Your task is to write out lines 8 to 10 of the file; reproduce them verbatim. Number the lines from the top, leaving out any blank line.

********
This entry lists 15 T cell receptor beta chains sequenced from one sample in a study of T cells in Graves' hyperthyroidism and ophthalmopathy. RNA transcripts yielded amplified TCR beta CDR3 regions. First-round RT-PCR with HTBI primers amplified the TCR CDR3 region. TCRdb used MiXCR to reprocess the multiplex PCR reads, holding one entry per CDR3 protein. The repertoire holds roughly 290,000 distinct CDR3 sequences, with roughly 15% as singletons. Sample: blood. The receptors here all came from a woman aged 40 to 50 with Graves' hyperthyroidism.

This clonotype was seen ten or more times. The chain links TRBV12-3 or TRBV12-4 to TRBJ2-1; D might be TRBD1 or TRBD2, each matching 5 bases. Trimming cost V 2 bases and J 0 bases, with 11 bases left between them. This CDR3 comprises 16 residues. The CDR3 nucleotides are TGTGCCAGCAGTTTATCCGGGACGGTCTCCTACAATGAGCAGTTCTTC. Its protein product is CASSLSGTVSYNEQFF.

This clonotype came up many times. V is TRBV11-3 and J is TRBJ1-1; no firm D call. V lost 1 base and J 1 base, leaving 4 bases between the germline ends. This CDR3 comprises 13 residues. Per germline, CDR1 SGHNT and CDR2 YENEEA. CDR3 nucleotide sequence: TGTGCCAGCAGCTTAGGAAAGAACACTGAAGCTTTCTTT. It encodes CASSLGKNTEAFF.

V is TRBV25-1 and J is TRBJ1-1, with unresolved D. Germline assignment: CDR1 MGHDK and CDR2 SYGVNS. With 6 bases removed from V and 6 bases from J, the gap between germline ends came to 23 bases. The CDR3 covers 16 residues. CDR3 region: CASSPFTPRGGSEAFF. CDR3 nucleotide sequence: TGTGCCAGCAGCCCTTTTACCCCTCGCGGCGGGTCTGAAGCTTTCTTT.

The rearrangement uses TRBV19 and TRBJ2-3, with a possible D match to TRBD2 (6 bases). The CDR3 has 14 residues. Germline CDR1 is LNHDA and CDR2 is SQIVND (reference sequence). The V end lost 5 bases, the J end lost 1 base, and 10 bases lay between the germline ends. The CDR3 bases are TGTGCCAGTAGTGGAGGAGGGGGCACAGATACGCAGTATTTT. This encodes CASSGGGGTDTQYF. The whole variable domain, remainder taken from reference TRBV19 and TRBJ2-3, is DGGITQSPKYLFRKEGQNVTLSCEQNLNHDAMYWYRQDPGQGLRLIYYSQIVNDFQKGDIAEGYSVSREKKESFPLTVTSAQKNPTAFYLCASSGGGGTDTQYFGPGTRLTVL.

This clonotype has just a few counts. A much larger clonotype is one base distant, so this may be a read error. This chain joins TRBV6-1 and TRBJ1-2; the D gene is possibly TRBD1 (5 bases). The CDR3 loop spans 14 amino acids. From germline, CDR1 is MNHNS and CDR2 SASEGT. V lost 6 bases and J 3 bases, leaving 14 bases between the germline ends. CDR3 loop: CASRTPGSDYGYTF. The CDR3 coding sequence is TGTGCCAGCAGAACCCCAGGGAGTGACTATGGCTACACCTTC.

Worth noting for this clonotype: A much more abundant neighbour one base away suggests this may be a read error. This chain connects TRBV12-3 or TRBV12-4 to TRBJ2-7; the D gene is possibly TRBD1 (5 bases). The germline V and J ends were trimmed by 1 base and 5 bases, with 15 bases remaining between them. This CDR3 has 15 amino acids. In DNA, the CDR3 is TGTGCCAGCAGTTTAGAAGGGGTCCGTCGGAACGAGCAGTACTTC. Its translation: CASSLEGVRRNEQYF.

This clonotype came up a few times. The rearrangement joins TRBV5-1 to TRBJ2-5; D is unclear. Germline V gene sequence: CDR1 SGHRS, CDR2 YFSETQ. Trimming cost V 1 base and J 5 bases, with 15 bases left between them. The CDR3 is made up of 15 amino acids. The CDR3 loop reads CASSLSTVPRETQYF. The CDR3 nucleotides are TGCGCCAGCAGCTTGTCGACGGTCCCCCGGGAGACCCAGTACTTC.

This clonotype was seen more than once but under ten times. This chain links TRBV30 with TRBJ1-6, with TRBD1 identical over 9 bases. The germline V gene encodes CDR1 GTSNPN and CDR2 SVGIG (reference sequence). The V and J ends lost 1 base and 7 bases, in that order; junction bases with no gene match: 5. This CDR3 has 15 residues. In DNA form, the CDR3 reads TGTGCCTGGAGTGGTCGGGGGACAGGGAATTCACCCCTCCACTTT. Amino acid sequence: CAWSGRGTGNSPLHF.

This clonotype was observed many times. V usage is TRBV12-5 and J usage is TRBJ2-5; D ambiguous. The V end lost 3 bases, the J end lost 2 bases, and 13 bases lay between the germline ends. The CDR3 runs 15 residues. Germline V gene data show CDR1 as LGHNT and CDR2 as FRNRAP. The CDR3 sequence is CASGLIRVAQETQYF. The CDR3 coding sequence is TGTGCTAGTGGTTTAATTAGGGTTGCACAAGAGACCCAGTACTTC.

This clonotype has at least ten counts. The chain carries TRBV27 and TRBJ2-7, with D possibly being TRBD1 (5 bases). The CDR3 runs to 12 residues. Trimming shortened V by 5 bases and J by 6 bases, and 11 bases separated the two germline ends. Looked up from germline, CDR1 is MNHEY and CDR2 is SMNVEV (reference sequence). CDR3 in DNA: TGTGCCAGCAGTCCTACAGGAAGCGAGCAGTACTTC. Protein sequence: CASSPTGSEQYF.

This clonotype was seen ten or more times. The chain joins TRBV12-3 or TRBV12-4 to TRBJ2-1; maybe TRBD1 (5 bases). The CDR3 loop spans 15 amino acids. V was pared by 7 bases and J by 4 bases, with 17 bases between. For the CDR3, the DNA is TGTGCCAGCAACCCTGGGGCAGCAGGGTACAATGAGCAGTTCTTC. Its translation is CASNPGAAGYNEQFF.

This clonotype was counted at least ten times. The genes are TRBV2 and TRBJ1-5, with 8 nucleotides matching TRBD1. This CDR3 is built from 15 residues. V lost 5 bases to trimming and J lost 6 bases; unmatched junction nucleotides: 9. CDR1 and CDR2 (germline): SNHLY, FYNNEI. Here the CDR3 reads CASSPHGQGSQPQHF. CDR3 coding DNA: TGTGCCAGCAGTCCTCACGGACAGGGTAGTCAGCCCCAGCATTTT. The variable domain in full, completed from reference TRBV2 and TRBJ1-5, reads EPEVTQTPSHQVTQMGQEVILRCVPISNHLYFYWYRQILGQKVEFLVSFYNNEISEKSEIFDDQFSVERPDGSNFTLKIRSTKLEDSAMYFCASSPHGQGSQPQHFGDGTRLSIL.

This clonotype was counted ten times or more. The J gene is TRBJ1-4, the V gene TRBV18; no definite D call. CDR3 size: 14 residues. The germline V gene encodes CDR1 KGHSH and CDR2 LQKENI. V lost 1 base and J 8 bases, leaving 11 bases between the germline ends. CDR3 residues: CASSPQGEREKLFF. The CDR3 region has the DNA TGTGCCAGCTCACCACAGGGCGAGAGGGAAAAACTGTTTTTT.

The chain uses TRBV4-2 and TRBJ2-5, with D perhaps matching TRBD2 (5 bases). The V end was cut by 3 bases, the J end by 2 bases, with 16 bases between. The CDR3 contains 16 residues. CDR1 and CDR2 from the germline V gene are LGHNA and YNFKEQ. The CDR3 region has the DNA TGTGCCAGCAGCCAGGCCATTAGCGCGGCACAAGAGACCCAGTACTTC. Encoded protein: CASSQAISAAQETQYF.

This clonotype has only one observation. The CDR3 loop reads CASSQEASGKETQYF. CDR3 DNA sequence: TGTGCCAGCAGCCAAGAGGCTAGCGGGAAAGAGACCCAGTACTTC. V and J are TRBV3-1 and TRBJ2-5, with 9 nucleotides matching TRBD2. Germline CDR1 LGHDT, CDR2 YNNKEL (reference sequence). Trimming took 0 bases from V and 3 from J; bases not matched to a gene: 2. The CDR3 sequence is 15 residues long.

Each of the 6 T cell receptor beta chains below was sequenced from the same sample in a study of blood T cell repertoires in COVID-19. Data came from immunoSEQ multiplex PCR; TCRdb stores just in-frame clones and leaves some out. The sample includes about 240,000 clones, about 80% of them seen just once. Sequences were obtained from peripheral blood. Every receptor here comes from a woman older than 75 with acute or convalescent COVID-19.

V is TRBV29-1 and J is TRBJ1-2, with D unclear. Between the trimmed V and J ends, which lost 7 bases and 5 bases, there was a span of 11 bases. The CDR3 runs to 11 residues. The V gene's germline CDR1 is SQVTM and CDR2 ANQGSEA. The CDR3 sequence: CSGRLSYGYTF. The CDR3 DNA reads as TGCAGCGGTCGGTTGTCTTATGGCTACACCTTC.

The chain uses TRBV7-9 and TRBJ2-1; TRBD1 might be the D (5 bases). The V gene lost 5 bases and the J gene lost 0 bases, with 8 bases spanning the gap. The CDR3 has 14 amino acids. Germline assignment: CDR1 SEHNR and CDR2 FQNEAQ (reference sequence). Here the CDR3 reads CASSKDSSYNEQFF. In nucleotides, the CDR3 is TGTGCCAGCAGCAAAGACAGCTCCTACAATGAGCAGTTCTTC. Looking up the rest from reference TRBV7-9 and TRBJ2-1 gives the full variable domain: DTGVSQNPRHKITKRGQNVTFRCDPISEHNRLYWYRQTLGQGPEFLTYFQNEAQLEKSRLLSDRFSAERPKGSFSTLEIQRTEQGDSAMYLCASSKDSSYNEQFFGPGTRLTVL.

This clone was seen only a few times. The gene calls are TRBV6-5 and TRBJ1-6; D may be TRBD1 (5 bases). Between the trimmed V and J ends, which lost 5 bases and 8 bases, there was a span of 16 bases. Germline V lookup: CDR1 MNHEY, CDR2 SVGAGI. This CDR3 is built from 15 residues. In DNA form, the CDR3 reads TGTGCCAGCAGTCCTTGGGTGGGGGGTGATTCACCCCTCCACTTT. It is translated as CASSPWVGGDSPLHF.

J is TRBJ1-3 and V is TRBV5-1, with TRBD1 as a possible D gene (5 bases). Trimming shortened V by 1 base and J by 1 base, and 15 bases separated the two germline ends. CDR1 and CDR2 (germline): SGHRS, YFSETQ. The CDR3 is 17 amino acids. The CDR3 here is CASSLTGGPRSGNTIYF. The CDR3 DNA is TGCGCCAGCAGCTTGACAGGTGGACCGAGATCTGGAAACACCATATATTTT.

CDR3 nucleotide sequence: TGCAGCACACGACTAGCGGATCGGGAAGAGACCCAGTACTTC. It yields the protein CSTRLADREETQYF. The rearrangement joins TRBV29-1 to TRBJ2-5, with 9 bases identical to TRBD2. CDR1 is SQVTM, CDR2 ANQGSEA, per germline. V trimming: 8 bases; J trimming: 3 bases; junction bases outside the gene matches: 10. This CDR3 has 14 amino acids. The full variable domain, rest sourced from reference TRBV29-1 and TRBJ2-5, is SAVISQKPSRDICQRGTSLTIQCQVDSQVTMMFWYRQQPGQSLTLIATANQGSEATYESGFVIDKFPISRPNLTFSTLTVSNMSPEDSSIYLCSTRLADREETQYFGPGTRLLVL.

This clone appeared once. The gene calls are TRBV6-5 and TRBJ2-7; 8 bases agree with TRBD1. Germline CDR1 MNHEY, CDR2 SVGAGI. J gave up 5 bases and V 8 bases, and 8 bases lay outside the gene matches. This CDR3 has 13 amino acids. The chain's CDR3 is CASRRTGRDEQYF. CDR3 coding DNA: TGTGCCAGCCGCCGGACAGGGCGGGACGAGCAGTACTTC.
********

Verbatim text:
This clonotype came up a few times. The rearrangement joins TRBV5-1 to TRBJ2-5; D is unclear. Germline V gene sequence: CDR1 SGHRS, CDR2 YFSETQ. Trimming cost V 1 base and J 5 bases, with 15 bases left between them. The CDR3 is made up of 15 amino acids. The CDR3 loop reads CASSLSTVPRETQYF. The CDR3 nucleotides are TGCGCCAGCAGCTTGTCGACGGTCCCCCGGGAGACCCAGTACTTC.

This clonotype was seen more than once but under ten times. This chain links TRBV30 with TRBJ1-6, with TRBD1 identical over 9 bases. The germline V gene encodes CDR1 GTSNPN and CDR2 SVGIG (reference sequence). The V and J ends lost 1 base and 7 bases, in that order; junction bases with no gene match: 5. This CDR3 has 15 residues. In DNA form, the CDR3 reads TGTGCCTGGAGTGGTCGGGGGACAGGGAATTCACCCCTCCACTTT. Amino acid sequence: CAWSGRGTGNSPLHF.

This clonotype was observed many times. V usage is TRBV12-5 and J usage is TRBJ2-5; D ambiguous. The V end lost 3 bases, the J end lost 2 bases, and 13 bases lay between the germline ends. The CDR3 runs 15 residues. Germline V gene data show CDR1 as LGHNT and CDR2 as FRNRAP. The CDR3 sequence is CASGLIRVAQETQYF. The CDR3 coding sequence is TGTGCTAGTGGTTTAATTAGGGTTGCACAAGAGACCCAGTACTTC.